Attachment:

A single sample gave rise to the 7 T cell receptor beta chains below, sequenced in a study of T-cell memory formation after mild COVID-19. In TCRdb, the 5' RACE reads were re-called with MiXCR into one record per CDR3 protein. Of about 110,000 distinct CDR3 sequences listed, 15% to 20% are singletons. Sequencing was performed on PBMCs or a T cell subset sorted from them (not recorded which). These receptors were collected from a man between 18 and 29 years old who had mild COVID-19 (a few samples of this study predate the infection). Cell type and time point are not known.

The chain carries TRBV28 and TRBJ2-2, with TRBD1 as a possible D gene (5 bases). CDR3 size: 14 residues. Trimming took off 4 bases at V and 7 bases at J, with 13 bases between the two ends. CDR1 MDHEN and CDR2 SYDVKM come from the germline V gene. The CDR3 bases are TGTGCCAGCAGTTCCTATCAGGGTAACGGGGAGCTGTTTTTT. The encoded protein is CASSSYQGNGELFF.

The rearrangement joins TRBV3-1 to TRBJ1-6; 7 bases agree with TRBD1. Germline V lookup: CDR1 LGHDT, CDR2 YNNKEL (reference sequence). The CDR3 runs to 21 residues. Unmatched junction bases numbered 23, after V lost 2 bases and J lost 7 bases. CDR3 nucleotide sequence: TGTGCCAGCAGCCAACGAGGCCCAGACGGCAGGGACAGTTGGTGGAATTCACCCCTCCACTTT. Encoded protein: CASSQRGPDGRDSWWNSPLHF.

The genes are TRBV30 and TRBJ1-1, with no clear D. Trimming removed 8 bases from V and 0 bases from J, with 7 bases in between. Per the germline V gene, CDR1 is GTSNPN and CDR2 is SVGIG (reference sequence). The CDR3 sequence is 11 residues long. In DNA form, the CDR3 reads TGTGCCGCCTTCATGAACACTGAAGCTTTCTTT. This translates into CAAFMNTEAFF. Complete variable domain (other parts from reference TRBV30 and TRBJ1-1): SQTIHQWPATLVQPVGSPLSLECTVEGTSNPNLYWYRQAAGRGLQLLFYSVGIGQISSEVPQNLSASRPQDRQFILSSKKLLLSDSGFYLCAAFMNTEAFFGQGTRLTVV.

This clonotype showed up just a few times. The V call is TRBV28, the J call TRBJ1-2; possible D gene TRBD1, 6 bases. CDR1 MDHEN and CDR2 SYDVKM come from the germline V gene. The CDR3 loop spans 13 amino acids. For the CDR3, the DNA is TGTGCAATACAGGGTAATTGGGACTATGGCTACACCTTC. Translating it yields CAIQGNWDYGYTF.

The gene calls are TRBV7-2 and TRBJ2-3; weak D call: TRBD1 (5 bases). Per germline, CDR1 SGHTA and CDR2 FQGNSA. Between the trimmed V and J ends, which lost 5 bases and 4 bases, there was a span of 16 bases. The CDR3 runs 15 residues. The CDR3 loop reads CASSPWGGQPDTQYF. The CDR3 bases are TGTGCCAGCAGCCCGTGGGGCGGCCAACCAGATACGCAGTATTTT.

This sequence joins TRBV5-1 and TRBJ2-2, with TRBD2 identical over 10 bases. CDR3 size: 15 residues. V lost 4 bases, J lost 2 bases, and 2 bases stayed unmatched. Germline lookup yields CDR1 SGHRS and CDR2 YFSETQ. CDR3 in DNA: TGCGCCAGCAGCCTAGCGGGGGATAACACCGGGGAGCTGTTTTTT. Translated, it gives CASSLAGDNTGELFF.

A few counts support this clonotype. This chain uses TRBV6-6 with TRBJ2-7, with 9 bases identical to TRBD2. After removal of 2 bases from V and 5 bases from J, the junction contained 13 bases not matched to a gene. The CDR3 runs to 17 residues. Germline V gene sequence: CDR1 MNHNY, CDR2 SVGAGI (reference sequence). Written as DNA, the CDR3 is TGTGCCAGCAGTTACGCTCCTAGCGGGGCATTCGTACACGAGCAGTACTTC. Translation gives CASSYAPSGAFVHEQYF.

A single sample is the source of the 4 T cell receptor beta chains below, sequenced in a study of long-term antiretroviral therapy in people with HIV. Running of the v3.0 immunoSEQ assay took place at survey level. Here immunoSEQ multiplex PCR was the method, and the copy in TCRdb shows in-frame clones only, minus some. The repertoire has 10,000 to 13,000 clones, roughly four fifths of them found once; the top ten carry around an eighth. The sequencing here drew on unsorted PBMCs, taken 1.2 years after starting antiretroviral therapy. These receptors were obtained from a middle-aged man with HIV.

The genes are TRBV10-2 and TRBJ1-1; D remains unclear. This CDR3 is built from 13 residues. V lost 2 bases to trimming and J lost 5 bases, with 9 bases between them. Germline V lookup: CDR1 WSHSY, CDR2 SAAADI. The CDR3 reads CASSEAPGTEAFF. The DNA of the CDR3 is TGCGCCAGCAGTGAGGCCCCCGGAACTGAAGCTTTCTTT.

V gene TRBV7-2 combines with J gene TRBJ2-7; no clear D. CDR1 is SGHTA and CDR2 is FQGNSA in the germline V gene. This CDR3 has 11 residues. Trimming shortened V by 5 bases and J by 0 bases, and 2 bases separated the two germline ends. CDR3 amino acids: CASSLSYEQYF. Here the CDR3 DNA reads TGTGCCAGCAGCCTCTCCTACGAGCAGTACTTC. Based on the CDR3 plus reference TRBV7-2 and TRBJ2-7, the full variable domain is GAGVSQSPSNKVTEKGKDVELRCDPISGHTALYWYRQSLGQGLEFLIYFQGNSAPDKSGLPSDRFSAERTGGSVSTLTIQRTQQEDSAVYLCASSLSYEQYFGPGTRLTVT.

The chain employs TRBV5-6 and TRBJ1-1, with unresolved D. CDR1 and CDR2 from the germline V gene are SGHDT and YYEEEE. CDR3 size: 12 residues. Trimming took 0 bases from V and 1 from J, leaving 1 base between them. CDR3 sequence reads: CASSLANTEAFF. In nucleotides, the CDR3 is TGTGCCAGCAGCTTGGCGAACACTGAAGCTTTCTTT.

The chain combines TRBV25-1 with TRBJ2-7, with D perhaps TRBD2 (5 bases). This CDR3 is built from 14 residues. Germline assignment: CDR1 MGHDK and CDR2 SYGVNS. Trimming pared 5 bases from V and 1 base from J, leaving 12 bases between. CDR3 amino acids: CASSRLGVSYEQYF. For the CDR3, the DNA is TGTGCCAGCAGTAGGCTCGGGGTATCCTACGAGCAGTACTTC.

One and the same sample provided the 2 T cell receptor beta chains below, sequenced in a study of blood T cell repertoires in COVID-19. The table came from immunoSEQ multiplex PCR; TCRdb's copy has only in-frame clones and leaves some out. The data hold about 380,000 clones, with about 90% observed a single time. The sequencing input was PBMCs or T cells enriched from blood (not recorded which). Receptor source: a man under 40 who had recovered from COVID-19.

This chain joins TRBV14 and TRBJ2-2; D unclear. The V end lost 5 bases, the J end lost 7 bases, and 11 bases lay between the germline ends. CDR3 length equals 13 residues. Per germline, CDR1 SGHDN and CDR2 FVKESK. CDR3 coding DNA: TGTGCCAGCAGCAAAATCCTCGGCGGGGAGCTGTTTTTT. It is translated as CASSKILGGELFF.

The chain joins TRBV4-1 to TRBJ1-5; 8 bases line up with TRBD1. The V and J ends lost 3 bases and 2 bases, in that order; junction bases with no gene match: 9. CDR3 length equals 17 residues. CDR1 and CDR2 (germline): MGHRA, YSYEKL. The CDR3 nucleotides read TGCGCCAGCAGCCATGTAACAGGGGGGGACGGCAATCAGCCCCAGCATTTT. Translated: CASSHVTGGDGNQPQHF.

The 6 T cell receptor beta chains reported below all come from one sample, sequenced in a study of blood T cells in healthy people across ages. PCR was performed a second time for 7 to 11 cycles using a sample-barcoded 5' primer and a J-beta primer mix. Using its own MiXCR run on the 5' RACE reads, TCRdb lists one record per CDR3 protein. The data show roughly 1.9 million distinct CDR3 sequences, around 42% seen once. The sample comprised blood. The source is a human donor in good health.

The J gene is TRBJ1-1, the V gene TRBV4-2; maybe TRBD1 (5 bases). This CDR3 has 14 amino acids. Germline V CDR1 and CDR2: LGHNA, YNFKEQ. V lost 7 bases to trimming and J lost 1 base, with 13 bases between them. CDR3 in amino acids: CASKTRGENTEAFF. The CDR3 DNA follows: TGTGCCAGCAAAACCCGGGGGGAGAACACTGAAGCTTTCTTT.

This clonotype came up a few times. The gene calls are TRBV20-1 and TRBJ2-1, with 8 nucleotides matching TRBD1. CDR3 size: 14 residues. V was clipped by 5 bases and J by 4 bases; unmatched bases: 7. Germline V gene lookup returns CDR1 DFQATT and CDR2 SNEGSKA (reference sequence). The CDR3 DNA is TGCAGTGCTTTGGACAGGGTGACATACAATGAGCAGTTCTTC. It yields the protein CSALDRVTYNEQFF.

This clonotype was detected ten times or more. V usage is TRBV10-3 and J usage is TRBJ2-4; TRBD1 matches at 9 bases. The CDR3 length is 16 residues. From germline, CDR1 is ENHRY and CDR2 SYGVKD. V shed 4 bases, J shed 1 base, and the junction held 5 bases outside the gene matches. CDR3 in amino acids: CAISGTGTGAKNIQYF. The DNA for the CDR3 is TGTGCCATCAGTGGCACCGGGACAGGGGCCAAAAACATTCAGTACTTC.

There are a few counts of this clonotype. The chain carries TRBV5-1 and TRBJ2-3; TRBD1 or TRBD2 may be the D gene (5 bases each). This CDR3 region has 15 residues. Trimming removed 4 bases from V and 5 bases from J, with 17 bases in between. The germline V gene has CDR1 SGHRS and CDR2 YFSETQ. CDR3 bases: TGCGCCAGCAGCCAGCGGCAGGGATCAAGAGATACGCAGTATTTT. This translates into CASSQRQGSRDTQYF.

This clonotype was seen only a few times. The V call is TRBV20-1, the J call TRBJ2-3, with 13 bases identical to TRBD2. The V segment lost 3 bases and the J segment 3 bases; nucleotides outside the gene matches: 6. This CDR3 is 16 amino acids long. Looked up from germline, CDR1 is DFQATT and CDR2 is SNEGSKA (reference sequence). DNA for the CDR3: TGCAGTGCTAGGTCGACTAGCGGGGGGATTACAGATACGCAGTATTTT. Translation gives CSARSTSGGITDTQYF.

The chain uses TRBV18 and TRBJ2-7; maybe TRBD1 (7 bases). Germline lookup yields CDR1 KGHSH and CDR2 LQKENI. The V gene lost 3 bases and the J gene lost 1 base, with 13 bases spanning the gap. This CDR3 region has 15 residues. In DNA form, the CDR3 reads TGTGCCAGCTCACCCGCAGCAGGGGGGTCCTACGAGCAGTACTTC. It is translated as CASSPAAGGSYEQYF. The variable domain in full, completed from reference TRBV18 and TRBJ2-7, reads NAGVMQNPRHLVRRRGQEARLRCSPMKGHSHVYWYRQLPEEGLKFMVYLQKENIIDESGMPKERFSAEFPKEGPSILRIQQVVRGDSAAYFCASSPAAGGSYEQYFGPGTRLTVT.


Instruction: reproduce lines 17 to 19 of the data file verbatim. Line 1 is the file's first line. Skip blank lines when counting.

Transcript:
The 6 T cell receptor beta chains reported below all come from one sample, sequenced in a study of blood T cells in healthy people across ages. PCR was performed a second time for 7 to 11 cycles using a sample-barcoded 5' primer and a J-beta primer mix. Using its own MiXCR run on the 5' RACE reads, TCRdb lists one record per CDR3 protein. The data show roughly 1.9 million distinct CDR3 sequences, around 42% seen once. The sample comprised blood. The source is a human donor in good health.

The J gene is TRBJ1-1, the V gene TRBV4-2; maybe TRBD1 (5 bases). This CDR3 has 14 amino acids. Germline V CDR1 and CDR2: LGHNA, YNFKEQ. V lost 7 bases to trimming and J lost 1 base, with 13 bases between them. CDR3 in amino acids: CASKTRGENTEAFF. The CDR3 DNA follows: TGTGCCAGCAAAACCCGGGGGGAGAACACTGAAGCTTTCTTT.

This clonotype came up a few times. The gene calls are TRBV20-1 and TRBJ2-1, with 8 nucleotides matching TRBD1. CDR3 size: 14 residues. V was clipped by 5 bases and J by 4 bases; unmatched bases: 7. Germline V gene lookup returns CDR1 DFQATT and CDR2 SNEGSKA (reference sequence). The CDR3 DNA is TGCAGTGCTTTGGACAGGGTGACATACAATGAGCAGTTCTTC. It yields the protein CSALDRVTYNEQFF.